Reviewed by Brett Adkins FOR an operetta that was written more than 130 years ago, this Gilbert and Sullivan perennial has always demonstrated how a mix of zany plot, witty dialogue, classical music, wry humour and exuberant dance can quite happily gel together.
Ironically, the observations woven into the works produced by this prolific albeit at times uneasy creative partnership, which poked fun at many aspects of a bigoted Victorian society, mirror more than just a few eccentricities of our 21st century attitudes.
For her directorial debut on a major production, Rose Cowpar – frequently seen on the boards herself – has assembled a mix of experience and fresh talent for a staging of the work which, apart from rough edges here and there and voices which don’t always hit the mark, nevertheless makes up for any shortcomings in sheer vibrancy and enthusiasm.
Many of the songs in Pirates are notoriously tricky – especially given the quick-march tempo of some of the more amusing numbers which require racehorse commentar y.
But fortunately the show benefits enormously from the powerful, soaring voice of Liske Potgieter – a trained opera singer – who as Mabel is an utterly commanding presence with every appearance.
Songs like Poor Wand’ring One and Stay, Fred’ric, Stay are splendid vehicles for her talents and invest these scenes with a full-bodied theatrical element.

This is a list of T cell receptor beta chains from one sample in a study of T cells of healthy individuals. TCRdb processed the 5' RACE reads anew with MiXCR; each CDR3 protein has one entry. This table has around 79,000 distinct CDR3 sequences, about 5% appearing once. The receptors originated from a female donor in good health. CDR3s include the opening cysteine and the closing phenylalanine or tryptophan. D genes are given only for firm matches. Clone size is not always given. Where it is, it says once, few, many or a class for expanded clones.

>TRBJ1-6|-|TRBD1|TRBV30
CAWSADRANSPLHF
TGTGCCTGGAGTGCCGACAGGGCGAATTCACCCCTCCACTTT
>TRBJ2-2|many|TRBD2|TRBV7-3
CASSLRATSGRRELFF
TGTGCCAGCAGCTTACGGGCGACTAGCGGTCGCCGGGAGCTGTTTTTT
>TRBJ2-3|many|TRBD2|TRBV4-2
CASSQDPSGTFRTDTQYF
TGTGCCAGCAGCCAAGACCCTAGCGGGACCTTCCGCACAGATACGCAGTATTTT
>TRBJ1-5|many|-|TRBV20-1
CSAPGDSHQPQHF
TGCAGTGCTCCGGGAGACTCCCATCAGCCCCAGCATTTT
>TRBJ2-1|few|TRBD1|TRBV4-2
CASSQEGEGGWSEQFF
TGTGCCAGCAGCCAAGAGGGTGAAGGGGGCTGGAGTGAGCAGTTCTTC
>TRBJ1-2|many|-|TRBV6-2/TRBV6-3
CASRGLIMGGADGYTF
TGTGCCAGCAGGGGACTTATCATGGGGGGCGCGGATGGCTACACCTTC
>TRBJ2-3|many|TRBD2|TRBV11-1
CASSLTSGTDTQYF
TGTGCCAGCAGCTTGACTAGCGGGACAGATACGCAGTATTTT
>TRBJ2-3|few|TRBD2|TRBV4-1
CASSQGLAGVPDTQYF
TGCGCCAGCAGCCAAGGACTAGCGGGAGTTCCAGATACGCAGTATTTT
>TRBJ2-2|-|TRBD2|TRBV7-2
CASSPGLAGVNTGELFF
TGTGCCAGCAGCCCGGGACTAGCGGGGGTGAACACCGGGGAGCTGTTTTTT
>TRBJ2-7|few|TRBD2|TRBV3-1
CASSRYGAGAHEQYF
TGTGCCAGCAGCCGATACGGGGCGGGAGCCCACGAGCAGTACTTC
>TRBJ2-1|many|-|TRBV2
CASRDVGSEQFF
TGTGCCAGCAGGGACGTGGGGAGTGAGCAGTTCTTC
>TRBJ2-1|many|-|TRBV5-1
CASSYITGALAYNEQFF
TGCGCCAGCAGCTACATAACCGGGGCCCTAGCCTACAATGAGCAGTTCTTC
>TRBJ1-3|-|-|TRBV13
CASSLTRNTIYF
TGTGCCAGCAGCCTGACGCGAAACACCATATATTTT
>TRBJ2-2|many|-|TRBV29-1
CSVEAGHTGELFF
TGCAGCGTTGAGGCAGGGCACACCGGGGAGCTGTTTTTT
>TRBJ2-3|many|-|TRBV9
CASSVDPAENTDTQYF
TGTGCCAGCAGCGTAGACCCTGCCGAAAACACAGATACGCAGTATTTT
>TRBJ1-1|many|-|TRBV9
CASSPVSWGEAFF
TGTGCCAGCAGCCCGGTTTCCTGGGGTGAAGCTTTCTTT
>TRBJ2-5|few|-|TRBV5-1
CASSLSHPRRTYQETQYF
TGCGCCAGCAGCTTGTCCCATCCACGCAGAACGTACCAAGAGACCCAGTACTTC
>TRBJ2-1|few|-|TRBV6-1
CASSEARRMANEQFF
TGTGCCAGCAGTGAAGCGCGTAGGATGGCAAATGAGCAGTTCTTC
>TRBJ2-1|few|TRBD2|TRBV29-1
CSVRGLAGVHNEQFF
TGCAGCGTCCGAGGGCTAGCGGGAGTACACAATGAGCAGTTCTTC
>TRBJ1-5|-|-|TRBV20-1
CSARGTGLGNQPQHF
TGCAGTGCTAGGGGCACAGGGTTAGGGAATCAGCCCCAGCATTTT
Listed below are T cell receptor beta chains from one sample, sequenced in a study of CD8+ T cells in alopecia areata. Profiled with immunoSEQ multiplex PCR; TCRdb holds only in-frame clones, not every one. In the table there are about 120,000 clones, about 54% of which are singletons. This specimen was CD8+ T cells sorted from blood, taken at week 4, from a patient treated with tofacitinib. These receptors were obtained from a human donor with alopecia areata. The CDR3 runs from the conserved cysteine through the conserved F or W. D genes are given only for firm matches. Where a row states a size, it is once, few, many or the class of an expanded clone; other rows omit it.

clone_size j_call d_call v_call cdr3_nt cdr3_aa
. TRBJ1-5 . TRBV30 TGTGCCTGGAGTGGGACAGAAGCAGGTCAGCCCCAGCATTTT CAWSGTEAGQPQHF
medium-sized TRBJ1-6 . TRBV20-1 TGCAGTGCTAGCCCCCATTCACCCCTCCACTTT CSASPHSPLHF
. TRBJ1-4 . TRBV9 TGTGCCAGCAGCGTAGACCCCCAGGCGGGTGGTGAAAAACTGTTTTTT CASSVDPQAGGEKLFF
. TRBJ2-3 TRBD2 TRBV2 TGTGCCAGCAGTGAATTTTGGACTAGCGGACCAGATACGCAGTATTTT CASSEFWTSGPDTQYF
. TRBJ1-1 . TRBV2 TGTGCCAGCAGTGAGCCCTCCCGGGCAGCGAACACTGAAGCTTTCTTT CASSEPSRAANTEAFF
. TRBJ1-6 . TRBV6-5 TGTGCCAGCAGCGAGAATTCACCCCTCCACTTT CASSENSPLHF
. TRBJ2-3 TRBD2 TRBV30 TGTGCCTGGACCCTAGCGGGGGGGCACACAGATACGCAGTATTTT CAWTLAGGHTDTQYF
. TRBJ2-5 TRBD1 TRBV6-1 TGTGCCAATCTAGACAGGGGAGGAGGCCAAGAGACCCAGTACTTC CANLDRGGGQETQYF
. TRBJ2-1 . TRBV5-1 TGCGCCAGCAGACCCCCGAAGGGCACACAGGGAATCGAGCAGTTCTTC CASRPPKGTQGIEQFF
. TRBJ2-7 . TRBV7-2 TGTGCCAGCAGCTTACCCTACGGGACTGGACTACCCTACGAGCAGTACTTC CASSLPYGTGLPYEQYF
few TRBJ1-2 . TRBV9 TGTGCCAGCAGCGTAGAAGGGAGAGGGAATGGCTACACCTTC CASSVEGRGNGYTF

Jody Butler as the swashbuckling Pirate King is an equally solid performer and brings to the role all the flamboyant charm, humour and devil-may-care mischievousness which endear the character to audiences. Butler has the house in his hand from the word go.
Likewise, Len Sember as the Major-General takes full advantage of all the rib-tickling idiosyncrasies of the part and makes a meal out of one of the most familiar, toe-tapping tunes – I am the Very Model of a Modern Major-General – executing it with aplomb.
Cuan Louw as Frederic, the unfortunate reformed young pirate whose hopes of having a new life at 21 are dashed by his Leap Year birthday, tackles the role energetically and sets a terrific pace, but battles occasionally with songs where his voice is stretched.
Great comic relief is typically provided by the awkward police posse and here, led by James Smith as the gangling and seemingly double-jointed sergeant, they elicit well-deserved laughs while Bronwyn Maree as Ruth – Frederic’s adoring nursemaid – also extracts the most from her fun character.
While the dance routines are by no means elaborate and flashy, they create the desired rhythm and musical director Richard Campbell’s orchestra provides richly-textured backing.
Costumes, set and lighting have all been given the light, carnival touch which the material requires. It is just the absence of polish and uncoordinated flow of the action in some of the scenes which trips them up and hopefully this will be remedied soon enough.